Sock It To ’Em, James Brown

February 27, 2017 — Leave a comment

JB180I met James Brown at a Redskins gig in Liverpool, March 1986.  It was a miners’ benefit and he was selling Issue Nine of his fanzine, Attack On Bzag. He told me I was too old to be a music writer. I was 24 and he was righteously teenage and northern.

He was down from Leeds and all over London later that year, freelancing for Sounds, operating out of an old cigarette factory in Mornington Crescent. The ground floor was open plan and the various music magazines belonging to Morgan Grampian would crank up their rival sound systems across the partitions: Record Mirror, Sounds, Music Week. The winner was inevitably Steve ‘Krusher’ Joule, art designer at Kerrang! who prevailed with Motörhead, hip hop and piratical guffaws. By November, every office was blasting out ‘Licensed To Ill’ and the party was most definitely on.

Together with the magnificent Jon Langford, James cooked up grebo, a musical movement that relied on the misbehaviour of Pop Will Eat Itself plus minor skirmishes with the likes of Gaye Bykers On Acid. He also saw adventure in The Justified Ancients of Mu Mu and Zodiac Mindwarp and he winged it to the Montreux Festival in May 1987 just as The Mirror was fabricating nasty headlines about the Beastie Boys. His timing was acute.

Alan Lewis was the new Editor at NME and he gave James the Live Reviews section. JB’s first act was refusing to talk to record company press officers. It was hilarious. He wrote nearly all of an NME issue in August 1987, including a cover story on The Stupids – to make a stubborn and impressive point. Brown and Lewis conspired to bring a load of new writers on board, including Stuart Maconie, Barbara Ellen, Ben Thompson and Sarah Champion. There were free transfers for Jack Barron and Mary Anne Hobbs from Sounds. I had my opportunity to find a home also. Proper fun.

NME had lost its connection to rock and roll for a few years, but the energy was restored and the circulation returned. It was also the time of union de-recognition and James’ appearance on the picket line at King’s Reach Tower (uniformly ignored by the Melody Maker writers) may have ruled him out of the Editor’s appointment in 1992.

He was briefly a band manager to Fabulous, eager wastrels who drove an Austin Maxi customised by Paul Cannell – he painted ‘Arrest Me’ on the roof.  Sadly they never were incarcerated but ‘Destined To Be Free’ was a brute feature of the Heavenly catalogue and there were many shenanigans. The title of the song became NME shorthand for someone on the cusp of career suicide. Meanwhile Alan Lewis set aside a development budget and James fixed up Loaded with Tim Southwell. It made the company millions, defined an era and many of the players got royally burnt.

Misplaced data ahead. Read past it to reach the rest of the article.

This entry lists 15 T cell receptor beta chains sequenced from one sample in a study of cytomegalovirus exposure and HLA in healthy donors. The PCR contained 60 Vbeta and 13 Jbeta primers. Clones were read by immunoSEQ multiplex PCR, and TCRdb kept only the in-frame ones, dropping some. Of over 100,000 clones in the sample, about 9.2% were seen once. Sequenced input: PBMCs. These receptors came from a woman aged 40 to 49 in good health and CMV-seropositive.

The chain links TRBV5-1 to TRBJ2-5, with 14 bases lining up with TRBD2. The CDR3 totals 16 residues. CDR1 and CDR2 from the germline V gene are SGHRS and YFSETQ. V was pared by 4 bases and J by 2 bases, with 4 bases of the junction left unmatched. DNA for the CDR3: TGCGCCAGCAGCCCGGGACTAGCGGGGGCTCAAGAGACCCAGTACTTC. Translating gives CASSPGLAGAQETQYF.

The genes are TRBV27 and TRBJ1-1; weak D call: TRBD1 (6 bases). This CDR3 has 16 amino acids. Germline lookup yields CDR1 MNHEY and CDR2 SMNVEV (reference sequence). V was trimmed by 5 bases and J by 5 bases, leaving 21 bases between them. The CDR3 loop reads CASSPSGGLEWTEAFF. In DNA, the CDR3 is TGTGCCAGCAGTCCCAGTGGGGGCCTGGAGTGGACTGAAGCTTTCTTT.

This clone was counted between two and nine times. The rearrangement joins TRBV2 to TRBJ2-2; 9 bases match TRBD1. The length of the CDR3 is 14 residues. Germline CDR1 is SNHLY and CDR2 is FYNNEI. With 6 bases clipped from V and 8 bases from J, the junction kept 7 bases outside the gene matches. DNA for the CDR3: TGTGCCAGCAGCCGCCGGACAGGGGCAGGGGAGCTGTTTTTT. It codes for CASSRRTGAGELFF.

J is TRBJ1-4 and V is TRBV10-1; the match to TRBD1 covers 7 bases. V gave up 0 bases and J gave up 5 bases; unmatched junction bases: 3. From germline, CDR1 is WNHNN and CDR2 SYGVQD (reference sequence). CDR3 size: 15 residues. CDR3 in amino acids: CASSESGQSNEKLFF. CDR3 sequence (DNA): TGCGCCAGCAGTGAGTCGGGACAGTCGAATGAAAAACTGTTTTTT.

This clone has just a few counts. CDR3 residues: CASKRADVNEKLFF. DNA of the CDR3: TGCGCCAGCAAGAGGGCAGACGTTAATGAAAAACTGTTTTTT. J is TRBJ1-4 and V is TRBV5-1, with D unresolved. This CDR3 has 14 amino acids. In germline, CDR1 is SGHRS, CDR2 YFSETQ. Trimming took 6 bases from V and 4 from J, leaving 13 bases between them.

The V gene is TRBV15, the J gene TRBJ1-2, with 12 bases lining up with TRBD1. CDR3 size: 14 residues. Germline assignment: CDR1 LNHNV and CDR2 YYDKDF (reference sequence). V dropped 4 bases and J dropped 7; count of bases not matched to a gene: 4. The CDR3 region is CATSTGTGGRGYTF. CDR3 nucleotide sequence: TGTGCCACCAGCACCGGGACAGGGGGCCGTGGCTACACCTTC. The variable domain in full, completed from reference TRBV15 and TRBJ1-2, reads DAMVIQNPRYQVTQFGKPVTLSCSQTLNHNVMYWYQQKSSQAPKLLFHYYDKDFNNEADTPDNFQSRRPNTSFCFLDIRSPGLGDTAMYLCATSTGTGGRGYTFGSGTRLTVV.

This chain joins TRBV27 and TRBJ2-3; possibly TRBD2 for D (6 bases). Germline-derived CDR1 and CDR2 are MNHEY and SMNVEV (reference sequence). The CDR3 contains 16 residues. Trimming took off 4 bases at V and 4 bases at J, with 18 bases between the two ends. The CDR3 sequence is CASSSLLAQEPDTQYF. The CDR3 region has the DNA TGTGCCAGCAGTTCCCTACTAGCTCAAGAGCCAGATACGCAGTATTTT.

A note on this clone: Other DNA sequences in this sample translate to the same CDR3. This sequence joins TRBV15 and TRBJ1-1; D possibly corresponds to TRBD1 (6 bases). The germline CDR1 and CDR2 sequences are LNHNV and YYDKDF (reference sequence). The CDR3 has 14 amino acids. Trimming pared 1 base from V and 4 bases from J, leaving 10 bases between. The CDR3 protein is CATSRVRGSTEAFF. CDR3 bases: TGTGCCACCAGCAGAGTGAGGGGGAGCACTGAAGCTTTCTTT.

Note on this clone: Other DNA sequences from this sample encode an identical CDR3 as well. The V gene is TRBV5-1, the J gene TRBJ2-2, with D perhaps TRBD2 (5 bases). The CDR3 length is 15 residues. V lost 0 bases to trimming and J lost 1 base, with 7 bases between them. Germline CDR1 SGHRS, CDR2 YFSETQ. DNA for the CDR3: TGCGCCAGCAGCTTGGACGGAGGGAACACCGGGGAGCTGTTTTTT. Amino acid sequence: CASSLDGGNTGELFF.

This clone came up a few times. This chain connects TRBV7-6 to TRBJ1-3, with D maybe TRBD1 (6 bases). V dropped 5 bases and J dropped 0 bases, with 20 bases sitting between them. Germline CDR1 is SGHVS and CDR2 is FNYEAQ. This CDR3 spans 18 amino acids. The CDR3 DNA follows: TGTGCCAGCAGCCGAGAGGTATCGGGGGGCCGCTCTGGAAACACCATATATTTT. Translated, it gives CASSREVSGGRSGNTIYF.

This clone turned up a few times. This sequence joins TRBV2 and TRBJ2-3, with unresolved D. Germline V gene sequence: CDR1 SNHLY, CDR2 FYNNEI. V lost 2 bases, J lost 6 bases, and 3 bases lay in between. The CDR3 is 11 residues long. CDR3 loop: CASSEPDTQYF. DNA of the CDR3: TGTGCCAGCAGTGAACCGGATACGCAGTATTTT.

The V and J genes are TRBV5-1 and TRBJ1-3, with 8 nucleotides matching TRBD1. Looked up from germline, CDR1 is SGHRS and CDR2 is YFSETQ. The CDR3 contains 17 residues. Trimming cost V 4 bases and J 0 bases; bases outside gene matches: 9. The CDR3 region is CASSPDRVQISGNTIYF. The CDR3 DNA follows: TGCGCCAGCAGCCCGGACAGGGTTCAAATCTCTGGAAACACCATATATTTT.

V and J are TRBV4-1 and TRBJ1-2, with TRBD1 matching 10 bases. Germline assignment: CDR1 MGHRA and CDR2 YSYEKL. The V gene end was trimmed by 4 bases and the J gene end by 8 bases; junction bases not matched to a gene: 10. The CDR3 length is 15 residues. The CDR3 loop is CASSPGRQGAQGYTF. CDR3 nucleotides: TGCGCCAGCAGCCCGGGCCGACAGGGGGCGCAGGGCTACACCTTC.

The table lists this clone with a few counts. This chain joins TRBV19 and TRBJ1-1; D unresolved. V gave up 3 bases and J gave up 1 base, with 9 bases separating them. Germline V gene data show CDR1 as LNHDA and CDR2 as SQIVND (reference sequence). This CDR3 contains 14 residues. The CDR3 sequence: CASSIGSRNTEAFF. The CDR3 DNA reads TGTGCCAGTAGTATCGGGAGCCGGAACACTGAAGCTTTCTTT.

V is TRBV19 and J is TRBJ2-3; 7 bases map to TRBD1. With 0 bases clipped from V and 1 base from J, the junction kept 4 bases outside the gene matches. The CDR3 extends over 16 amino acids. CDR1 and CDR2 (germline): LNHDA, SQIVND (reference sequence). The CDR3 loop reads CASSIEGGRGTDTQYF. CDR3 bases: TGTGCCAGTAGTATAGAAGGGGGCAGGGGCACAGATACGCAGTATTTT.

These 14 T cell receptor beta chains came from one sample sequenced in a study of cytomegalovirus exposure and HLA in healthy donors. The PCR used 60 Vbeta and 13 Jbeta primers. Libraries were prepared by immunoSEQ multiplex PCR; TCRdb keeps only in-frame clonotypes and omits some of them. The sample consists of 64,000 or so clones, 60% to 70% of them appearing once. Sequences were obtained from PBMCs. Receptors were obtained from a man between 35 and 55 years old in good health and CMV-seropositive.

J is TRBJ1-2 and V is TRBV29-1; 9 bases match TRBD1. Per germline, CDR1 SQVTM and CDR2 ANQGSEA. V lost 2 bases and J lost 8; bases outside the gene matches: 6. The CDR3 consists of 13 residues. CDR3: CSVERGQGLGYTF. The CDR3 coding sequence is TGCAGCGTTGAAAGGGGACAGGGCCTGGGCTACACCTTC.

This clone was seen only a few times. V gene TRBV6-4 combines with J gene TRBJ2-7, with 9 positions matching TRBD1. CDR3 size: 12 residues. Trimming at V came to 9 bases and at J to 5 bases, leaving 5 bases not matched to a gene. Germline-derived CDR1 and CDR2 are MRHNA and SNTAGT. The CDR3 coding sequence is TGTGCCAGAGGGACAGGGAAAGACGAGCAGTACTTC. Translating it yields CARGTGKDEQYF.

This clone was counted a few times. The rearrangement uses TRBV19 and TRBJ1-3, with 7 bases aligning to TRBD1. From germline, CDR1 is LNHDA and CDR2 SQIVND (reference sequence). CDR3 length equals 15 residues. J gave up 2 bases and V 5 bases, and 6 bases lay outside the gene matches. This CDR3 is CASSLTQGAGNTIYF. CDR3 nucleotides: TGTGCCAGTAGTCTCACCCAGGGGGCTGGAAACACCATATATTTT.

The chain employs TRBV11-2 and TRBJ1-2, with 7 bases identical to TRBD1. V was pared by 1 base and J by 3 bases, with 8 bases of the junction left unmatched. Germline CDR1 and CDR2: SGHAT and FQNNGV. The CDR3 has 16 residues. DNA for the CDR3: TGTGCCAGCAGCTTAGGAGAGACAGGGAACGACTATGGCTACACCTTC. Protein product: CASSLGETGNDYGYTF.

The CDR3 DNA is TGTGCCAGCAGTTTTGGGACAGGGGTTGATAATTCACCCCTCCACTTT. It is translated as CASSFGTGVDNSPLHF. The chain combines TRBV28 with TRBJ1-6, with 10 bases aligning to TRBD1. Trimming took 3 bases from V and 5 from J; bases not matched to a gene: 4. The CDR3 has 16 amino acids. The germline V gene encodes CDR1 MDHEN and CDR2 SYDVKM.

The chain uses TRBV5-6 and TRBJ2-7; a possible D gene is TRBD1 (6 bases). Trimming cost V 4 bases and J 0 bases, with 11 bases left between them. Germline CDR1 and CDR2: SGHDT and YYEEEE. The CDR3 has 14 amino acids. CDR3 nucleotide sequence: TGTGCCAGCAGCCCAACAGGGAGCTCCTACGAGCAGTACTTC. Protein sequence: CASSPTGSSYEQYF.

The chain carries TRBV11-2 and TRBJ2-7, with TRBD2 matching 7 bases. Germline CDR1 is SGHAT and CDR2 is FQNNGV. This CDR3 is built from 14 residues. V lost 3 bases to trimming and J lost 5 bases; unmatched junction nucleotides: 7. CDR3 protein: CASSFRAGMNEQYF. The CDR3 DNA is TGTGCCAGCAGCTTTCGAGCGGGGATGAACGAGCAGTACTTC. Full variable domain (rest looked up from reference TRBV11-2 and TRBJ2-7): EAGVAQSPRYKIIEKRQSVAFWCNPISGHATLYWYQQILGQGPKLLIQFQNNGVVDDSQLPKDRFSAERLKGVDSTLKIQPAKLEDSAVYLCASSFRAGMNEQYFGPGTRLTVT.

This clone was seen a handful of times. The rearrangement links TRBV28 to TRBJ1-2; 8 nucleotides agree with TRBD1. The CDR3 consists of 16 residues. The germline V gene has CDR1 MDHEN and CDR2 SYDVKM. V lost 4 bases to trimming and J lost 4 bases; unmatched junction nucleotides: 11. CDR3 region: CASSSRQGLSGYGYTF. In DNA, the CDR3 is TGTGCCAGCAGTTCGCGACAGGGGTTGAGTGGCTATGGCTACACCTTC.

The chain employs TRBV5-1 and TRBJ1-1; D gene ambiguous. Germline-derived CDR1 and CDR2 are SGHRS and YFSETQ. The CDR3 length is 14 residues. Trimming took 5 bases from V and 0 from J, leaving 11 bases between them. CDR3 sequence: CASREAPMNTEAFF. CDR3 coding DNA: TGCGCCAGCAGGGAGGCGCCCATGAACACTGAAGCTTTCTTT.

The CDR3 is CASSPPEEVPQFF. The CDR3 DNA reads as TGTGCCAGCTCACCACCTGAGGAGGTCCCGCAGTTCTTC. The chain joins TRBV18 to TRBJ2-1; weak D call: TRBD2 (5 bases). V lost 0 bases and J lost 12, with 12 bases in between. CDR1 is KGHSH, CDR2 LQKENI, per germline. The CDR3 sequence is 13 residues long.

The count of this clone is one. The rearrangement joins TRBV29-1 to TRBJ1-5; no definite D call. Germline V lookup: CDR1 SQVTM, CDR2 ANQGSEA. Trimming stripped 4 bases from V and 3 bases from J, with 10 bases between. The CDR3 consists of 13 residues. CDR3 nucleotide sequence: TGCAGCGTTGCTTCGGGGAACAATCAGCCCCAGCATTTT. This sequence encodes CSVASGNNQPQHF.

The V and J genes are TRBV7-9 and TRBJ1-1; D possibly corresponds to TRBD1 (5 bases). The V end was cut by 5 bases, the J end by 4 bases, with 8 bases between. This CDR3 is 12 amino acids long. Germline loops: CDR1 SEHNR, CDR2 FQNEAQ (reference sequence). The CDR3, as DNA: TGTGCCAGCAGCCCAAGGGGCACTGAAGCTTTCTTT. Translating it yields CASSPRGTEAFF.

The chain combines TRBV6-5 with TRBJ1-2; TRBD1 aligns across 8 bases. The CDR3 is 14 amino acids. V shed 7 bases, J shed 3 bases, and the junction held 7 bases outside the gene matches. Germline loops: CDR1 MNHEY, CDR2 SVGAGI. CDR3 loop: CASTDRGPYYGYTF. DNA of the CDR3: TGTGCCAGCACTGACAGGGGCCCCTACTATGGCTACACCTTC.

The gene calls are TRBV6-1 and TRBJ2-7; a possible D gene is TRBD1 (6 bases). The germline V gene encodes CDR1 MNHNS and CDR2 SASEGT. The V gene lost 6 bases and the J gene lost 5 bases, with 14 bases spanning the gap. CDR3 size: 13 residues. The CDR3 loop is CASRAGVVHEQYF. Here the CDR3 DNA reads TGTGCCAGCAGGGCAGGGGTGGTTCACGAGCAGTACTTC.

above head height180There was other work with GQ, Hotdog, Jack, consultancy and TV credits, Sabotage Times and more recently a connection to new magazine, The Move. The substance abuse is ancient history and currently there’s a James Brown book, Above Head Height. Rather than flaunt the decadent stories, he’s relating a life through five-a-side football: old boots, damp kit, quiet bonding, Billy Bremner and absent friends. There are name checks for Paul Heaton, The Farm and Madness, but this is predicated on ball control, tackles and team work rather than rowdy acts. That said, he does manage a few kickabouts with Billy Duffy and Steve Jones, latterly on Robbie Williams’ private pitch.

JB’s old fizz-bang style has been retired, but still the book avoids the sentimentality that Tony Parsons and Nick Hornby dole out for easy effect. James was a neighbor to ‘Allan “Sniffer” Clarke when Leeds Utd. were roughly heroic, but he does not overstate the connection. Likewise, there’s no need for a received notion of manhood. His teammates have private lives that are not often disclosed. It’s a tolerant world, and not given to demonstrative acts. When his pal James Kyllo nets a rare goal it feels true: “a man who never expects to score looks great when he does”. The passing of Kyllo is the spine of the narrative, a meditation on time and coming fragility.

Above Head Height is like the last 30 minutes of a street football game in August. The light is about done, the limbs are failing, but there’s a deal of sweetness that sustains.

Stuart Bailie

 

James Brown, Above Head Height (Quercus, 09.02.17)

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